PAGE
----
- Repeat this process with each of the other volunteers. What is the vocal range for each volunteer?
- How do the vocal ranges of male and female children compare? What about male and female adults, and adults compared to children?
- Extra: You could do this activity again but this time use at least 20 volunteers as follows: 10 adults (age 21 or older, including five males and five females) and 10 children (age 9 or younger, including five males and five females). How does age and gender appear to affect a person's vocal range?
- Extra: Investigate several different musical instruments and their musical ranges. How does the human vocal range, which you explored in this activity, compare to the musical range of other instruments?
- Extra: Do some research into the classification of vocal ranges for choirs (e.g., soprano, alto, baritone, etc.). You can use the resources in the "More to explore" section to help you do this. What ranges do your volunteers belong to? Which basic choral ranges are easiest to fill? Which are the hardest to fill?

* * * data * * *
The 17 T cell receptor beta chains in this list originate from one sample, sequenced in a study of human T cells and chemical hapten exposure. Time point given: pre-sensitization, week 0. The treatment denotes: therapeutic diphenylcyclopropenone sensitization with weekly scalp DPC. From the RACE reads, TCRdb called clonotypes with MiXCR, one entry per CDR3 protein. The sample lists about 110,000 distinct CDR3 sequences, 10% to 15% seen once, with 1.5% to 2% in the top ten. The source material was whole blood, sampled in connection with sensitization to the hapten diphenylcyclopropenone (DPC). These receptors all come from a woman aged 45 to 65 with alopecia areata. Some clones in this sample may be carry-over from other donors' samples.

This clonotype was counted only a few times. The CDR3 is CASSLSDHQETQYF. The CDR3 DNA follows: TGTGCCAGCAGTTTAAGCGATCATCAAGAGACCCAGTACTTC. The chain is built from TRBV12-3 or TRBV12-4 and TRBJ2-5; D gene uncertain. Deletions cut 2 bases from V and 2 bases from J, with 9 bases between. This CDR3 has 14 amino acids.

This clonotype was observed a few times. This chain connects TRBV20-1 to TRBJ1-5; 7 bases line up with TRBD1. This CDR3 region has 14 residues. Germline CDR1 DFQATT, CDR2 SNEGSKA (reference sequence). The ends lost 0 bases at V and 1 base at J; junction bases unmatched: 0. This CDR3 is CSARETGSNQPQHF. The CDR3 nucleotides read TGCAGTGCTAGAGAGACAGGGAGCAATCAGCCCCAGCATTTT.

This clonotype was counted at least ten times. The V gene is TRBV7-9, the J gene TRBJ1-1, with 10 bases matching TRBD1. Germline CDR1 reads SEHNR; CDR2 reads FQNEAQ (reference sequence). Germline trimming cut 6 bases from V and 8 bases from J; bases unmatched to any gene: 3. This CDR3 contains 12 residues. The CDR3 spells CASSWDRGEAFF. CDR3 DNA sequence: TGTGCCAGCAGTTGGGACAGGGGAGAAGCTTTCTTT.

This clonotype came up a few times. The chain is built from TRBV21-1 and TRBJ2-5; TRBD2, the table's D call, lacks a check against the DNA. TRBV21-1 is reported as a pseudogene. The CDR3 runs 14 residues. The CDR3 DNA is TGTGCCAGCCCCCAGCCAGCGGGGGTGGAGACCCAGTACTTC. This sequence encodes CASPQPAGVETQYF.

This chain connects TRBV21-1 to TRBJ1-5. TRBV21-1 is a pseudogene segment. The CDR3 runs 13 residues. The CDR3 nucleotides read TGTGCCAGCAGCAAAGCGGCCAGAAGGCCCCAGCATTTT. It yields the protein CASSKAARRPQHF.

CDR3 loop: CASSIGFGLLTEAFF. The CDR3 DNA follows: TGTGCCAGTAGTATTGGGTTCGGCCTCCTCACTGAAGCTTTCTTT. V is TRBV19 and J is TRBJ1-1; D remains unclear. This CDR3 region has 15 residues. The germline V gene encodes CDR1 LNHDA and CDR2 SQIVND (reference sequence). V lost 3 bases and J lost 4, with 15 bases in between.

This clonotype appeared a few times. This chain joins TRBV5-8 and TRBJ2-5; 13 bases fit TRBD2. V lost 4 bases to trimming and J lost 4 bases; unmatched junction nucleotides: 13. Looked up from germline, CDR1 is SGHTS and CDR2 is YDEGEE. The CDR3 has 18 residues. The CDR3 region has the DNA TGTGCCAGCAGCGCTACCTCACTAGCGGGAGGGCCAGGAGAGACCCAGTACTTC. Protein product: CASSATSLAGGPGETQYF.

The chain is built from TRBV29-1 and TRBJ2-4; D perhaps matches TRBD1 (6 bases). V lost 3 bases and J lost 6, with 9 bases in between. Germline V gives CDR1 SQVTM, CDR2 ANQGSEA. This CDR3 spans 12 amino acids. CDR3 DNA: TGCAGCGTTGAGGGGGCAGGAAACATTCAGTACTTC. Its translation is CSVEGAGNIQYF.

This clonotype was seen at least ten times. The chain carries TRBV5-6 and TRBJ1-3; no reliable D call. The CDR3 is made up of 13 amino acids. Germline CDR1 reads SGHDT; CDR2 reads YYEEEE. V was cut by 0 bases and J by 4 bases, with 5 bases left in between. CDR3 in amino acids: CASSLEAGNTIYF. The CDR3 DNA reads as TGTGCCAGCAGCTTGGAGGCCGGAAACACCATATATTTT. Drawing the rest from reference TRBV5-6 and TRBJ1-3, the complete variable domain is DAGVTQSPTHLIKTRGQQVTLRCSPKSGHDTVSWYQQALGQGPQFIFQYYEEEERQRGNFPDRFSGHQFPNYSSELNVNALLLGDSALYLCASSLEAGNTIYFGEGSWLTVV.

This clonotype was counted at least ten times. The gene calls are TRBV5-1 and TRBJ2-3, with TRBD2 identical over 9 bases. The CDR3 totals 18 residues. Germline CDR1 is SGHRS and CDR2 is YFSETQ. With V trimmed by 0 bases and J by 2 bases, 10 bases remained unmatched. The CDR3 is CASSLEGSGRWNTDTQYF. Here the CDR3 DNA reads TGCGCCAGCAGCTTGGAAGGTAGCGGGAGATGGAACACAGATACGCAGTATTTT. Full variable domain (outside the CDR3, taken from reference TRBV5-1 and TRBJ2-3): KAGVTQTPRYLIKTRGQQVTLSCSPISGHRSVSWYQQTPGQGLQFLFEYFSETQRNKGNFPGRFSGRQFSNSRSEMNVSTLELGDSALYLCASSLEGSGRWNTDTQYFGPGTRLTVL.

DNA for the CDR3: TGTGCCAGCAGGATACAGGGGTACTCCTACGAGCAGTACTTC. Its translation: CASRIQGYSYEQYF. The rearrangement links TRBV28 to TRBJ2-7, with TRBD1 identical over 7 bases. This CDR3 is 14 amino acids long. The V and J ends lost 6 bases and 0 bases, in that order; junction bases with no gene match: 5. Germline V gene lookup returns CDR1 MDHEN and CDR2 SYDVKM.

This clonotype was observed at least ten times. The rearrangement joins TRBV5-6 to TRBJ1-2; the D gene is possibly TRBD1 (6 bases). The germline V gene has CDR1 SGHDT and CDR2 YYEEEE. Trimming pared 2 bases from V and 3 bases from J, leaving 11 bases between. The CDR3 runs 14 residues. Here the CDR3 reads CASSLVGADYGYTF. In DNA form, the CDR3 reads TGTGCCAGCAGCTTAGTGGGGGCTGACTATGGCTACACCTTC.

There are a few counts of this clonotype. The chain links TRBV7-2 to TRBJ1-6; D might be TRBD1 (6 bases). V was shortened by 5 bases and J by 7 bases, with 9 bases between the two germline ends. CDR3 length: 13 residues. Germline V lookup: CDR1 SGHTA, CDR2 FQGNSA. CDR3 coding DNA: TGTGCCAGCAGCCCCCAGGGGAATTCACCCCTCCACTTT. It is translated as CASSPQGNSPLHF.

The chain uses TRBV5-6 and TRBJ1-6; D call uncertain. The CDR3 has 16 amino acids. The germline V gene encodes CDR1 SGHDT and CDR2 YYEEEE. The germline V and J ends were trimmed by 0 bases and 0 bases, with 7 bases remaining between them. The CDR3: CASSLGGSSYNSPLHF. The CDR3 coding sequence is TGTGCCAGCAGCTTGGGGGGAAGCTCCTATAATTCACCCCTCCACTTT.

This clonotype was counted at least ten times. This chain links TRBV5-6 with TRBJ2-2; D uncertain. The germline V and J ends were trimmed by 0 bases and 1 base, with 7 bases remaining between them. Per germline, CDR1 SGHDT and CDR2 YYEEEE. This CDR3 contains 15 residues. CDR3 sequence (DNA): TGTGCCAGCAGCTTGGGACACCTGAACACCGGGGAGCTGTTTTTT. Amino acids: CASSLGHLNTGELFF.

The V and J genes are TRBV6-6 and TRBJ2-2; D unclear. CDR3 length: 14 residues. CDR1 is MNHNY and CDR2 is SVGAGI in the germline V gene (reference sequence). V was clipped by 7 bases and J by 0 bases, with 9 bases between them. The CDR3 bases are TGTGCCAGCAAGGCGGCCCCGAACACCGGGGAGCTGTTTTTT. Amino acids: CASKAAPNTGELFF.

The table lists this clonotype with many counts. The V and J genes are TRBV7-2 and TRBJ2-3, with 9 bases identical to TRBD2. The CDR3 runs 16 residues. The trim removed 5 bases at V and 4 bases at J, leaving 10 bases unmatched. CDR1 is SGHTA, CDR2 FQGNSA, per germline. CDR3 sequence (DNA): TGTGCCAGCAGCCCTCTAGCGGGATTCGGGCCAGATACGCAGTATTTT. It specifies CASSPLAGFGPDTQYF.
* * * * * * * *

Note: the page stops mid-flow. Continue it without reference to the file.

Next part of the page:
Observations and results
Did you find that children typically have the highest vocal ranges (regardless of gender), and adult men typically have the lowest?
One thing a person cannot control is the length of his or her vocal cords, which affects the pitch of sound a person makes when singing. Vocal cord size is similar in young males and young females, which is why children—boys and girls—have a similar vocal range. (This is from about A3 to G5.) But as children go through puberty, their vocal cords grow longer, giving adults typically lower vocal ranges than children. By the time they're adults, most females have vocal cords that are between 12.5 millimeters (mm) and 17.5 mm long; adult males usually have longer vocal cords, between 17 mm and 25 mm in length. Consequently, singing voices for women are usually a little higher than for men, with the highest female voice (soprano) reaching C6 and the lowest one (contralto) going down to E3, while the highest male voice (countertenor, typically in falsetto) may hit E5, and the lowest one (bass) can drop down to E2.
More to explore
Why Are Human Voices Different?, from Pitara
Your Changing Voice, from KidsHealth
Comparing Vocal Ranges: How High and Low Can You Go?, from Science Buddies
Science Activities for All Ages!, from Science Buddies
This activity brought to you in partnership with Science Buddies